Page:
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Apple's Fingerprint Feature still on Target for new iPhone

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In our reports posted in April and June of this year we pointed to Apple having initial problems finding a coating material that wouldn't interfere with their upcoming iPhone fingerprint sensor. The glitch was noted as being serious enough that it could cause the technology to be delayed. Today, a new report confirms that while Apple will launch their next iPhone with fingerprint technology, the initial shipments for September could be slower than usual before ramping up in time for the holiday season.

DigiTimes reports that production of Apple's next iPhone that is scheduled to be unveiled on September 10, could reach only 3-4 million units in the third quarter of 2013 compared to 10 million units as originally planned due to a delay in production of fingerprint sensors needed for the iPhone 5S, according to industry sources.


Mass production of the fingerprint sensors was originally scheduled to begin in May at Taiwan Semiconductor Manufacturing Company (TSMC) and then to be packaged at Xintec, a TSMC subsidiary, the sources indicated.


However, the production of the sensors has been delayed due to issues related to integration between iOS 7 and fingerprint chips, as well as a low yield rate at packaging firm Xintec, the sources revealed.


An engineering team composed of engineers from Apple and TSMC has been dispatched to Xintec recently to help ramp up the yield rate for the packaging of fingerprint sensors, revealed the sources, adding that the supply chain will be able to start volume production of fingerprint chips at the end of August.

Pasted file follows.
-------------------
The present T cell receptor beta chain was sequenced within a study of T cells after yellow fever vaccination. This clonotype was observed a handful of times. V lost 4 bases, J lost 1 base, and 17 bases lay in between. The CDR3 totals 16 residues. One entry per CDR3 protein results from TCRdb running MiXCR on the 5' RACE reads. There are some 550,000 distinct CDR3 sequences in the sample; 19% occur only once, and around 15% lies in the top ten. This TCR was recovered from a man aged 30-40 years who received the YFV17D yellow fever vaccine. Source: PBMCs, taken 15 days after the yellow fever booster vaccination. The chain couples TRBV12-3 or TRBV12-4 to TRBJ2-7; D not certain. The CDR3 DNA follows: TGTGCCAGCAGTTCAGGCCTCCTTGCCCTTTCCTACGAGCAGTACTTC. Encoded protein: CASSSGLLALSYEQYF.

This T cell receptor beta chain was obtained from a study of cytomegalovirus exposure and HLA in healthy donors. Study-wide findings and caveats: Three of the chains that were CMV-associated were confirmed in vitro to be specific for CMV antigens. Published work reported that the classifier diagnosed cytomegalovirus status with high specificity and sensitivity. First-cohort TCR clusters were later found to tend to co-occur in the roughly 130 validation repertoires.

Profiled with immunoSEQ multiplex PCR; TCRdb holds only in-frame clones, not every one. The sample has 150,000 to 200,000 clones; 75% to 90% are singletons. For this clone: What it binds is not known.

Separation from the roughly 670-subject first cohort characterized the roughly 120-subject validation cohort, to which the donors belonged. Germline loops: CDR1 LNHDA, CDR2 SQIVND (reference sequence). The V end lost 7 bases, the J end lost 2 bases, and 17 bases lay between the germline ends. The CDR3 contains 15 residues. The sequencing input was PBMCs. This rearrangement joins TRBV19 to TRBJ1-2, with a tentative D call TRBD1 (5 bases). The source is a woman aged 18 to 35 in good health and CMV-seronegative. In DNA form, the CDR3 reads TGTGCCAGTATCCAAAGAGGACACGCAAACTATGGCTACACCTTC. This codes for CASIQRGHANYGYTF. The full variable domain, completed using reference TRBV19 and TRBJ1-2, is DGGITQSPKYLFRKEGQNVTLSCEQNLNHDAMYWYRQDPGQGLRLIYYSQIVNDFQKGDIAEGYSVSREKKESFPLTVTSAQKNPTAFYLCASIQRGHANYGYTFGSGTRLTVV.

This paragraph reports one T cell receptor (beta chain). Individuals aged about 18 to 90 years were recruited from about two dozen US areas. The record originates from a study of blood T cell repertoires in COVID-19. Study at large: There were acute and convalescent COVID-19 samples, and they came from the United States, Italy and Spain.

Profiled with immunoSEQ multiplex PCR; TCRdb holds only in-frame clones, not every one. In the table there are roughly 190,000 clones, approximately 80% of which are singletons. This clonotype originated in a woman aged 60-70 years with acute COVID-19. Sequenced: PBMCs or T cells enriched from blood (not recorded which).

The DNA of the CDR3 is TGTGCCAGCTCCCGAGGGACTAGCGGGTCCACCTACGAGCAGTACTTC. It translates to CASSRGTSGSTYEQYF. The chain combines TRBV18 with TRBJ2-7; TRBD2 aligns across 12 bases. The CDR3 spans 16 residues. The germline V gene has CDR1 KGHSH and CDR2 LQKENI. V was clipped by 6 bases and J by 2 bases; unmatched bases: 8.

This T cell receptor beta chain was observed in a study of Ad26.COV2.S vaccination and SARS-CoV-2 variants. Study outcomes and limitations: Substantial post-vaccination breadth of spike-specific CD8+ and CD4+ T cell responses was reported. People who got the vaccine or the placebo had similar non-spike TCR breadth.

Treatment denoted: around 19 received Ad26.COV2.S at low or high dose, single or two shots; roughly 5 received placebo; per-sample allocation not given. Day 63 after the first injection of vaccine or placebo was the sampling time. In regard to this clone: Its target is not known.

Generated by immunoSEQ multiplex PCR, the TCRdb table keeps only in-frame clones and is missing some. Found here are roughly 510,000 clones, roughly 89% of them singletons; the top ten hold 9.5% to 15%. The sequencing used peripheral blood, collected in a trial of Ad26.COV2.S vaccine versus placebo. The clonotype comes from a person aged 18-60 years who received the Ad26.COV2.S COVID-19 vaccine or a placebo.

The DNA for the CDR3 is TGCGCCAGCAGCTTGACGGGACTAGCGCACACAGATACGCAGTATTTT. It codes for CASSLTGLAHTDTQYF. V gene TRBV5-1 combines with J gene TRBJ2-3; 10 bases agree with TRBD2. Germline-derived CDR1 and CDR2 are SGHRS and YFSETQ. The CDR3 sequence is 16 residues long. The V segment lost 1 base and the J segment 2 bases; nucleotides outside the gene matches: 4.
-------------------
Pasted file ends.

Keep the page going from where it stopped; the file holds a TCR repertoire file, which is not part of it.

Production of the iPhone 5S are likely to ramp up to 28-30 million units in the fourth quarter of 2013 thanks to sufficient supplies of fingerprint chips, the sources noted.


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We just reported on such a "delay" for Samsung.

Apple is a leader and delays in a major product could affect their stock and the market. So it's newsworthy. Who cares if the number 4 or 5 smartphone maker is behind schedule? So Apple gets more scrutiny.

Yet it's a good point, Odo. If I find some other negative news on Samsung about production problems, I'll try to report them on Patent Bolt, our other IP blog.

Why is it that only Apple is always called out for having yield problems on components? Why never Samsung or Nokia or any of the other dozens of Android smartphone manufacturers?

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